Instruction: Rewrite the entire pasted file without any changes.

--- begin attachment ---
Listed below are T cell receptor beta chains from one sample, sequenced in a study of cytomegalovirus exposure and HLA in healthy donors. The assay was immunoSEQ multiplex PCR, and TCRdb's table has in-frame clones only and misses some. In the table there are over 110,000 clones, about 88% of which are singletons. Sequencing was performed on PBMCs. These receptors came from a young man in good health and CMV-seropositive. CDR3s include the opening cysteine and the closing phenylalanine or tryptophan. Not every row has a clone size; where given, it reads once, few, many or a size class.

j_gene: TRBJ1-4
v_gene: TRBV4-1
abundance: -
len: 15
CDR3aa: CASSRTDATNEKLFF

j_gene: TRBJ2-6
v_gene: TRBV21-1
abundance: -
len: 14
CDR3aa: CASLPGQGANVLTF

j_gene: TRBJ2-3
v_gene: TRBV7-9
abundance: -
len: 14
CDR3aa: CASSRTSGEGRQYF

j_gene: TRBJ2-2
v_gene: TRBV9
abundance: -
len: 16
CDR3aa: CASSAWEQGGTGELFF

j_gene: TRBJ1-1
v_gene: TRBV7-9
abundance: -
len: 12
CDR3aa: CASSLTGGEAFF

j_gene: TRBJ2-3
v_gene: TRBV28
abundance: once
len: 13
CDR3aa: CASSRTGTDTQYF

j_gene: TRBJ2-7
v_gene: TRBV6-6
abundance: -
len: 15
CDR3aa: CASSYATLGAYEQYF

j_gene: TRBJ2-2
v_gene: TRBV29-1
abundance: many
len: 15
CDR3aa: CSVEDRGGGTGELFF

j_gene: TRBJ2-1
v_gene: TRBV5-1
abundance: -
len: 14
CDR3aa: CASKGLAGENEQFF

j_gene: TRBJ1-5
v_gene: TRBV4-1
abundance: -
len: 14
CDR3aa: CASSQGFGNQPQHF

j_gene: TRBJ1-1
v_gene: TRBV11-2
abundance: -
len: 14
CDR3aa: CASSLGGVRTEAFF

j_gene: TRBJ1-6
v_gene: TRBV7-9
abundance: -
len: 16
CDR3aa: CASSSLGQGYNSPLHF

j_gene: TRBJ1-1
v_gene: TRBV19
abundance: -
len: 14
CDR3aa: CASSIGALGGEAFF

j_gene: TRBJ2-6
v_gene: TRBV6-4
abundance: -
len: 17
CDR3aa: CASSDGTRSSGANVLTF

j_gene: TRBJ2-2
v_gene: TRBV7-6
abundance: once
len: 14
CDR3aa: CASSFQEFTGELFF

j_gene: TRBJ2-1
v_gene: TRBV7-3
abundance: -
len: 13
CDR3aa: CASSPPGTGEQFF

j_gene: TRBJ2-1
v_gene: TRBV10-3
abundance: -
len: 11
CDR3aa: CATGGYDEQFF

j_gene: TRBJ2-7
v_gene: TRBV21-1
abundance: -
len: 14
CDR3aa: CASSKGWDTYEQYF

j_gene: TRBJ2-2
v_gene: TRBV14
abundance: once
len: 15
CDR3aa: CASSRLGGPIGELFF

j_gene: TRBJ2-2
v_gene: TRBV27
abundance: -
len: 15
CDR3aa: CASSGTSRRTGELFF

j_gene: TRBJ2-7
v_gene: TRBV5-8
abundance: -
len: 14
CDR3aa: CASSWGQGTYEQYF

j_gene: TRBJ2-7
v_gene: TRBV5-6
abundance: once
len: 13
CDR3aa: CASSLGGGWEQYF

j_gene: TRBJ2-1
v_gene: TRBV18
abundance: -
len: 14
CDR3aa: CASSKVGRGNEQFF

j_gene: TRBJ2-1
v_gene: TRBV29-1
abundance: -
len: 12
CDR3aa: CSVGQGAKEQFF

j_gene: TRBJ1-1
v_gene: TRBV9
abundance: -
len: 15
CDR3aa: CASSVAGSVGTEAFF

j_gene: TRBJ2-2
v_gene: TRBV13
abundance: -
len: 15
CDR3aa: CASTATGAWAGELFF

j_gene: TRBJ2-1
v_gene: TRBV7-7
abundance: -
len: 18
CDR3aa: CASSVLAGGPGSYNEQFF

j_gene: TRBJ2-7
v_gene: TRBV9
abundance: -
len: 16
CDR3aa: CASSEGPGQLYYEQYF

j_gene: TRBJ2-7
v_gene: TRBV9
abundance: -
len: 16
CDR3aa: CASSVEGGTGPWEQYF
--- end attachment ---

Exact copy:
Listed below are T cell receptor beta chains from one sample, sequenced in a study of cytomegalovirus exposure and HLA in healthy donors. The assay was immunoSEQ multiplex PCR, and TCRdb's table has in-frame clones only and misses some. In the table there are over 110,000 clones, about 88% of which are singletons. Sequencing was performed on PBMCs. These receptors came from a young man in good health and CMV-seropositive. CDR3s include the opening cysteine and the closing phenylalanine or tryptophan. Not every row has a clone size; where given, it reads once, few, many or a size class.

j_gene: TRBJ1-4
v_gene: TRBV4-1
abundance: -
len: 15
CDR3aa: CASSRTDATNEKLFF

j_gene: TRBJ2-6
v_gene: TRBV21-1
abundance: -
len: 14
CDR3aa: CASLPGQGANVLTF

j_gene: TRBJ2-3
v_gene: TRBV7-9
abundance: -
len: 14
CDR3aa: CASSRTSGEGRQYF

j_gene: TRBJ2-2
v_gene: TRBV9
abundance: -
len: 16
CDR3aa: CASSAWEQGGTGELFF

j_gene: TRBJ1-1
v_gene: TRBV7-9
abundance: -
len: 12
CDR3aa: CASSLTGGEAFF

j_gene: TRBJ2-3
v_gene: TRBV28
abundance: once
len: 13
CDR3aa: CASSRTGTDTQYF

j_gene: TRBJ2-7
v_gene: TRBV6-6
abundance: -
len: 15
CDR3aa: CASSYATLGAYEQYF

j_gene: TRBJ2-2
v_gene: TRBV29-1
abundance: many
len: 15
CDR3aa: CSVEDRGGGTGELFF

j_gene: TRBJ2-1
v_gene: TRBV5-1
abundance: -
len: 14
CDR3aa: CASKGLAGENEQFF

j_gene: TRBJ1-5
v_gene: TRBV4-1
abundance: -
len: 14
CDR3aa: CASSQGFGNQPQHF

j_gene: TRBJ1-1
v_gene: TRBV11-2
abundance: -
len: 14
CDR3aa: CASSLGGVRTEAFF

j_gene: TRBJ1-6
v_gene: TRBV7-9
abundance: -
len: 16
CDR3aa: CASSSLGQGYNSPLHF

j_gene: TRBJ1-1
v_gene: TRBV19
abundance: -
len: 14
CDR3aa: CASSIGALGGEAFF

j_gene: TRBJ2-6
v_gene: TRBV6-4
abundance: -
len: 17
CDR3aa: CASSDGTRSSGANVLTF

j_gene: TRBJ2-2
v_gene: TRBV7-6
abundance: once
len: 14
CDR3aa: CASSFQEFTGELFF

j_gene: TRBJ2-1
v_gene: TRBV7-3
abundance: -
len: 13
CDR3aa: CASSPPGTGEQFF

j_gene: TRBJ2-1
v_gene: TRBV10-3
abundance: -
len: 11
CDR3aa: CATGGYDEQFF

j_gene: TRBJ2-7
v_gene: TRBV21-1
abundance: -
len: 14
CDR3aa: CASSKGWDTYEQYF

j_gene: TRBJ2-2
v_gene: TRBV14
abundance: once
len: 15
CDR3aa: CASSRLGGPIGELFF

j_gene: TRBJ2-2
v_gene: TRBV27
abundance: -
len: 15
CDR3aa: CASSGTSRRTGELFF

j_gene: TRBJ2-7
v_gene: TRBV5-8
abundance: -
len: 14
CDR3aa: CASSWGQGTYEQYF

j_gene: TRBJ2-7
v_gene: TRBV5-6
abundance: once
len: 13
CDR3aa: CASSLGGGWEQYF

j_gene: TRBJ2-1
v_gene: TRBV18
abundance: -
len: 14
CDR3aa: CASSKVGRGNEQFF

j_gene: TRBJ2-1
v_gene: TRBV29-1
abundance: -
len: 12
CDR3aa: CSVGQGAKEQFF

j_gene: TRBJ1-1
v_gene: TRBV9
abundance: -
len: 15
CDR3aa: CASSVAGSVGTEAFF

j_gene: TRBJ2-2
v_gene: TRBV13
abundance: -
len: 15
CDR3aa: CASTATGAWAGELFF

j_gene: TRBJ2-1
v_gene: TRBV7-7
abundance: -
len: 18
CDR3aa: CASSVLAGGPGSYNEQFF

j_gene: TRBJ2-7
v_gene: TRBV9
abundance: -
len: 16
CDR3aa: CASSEGPGQLYYEQYF

j_gene: TRBJ2-7
v_gene: TRBV9
abundance: -
len: 16
CDR3aa: CASSVEGGTGPWEQYF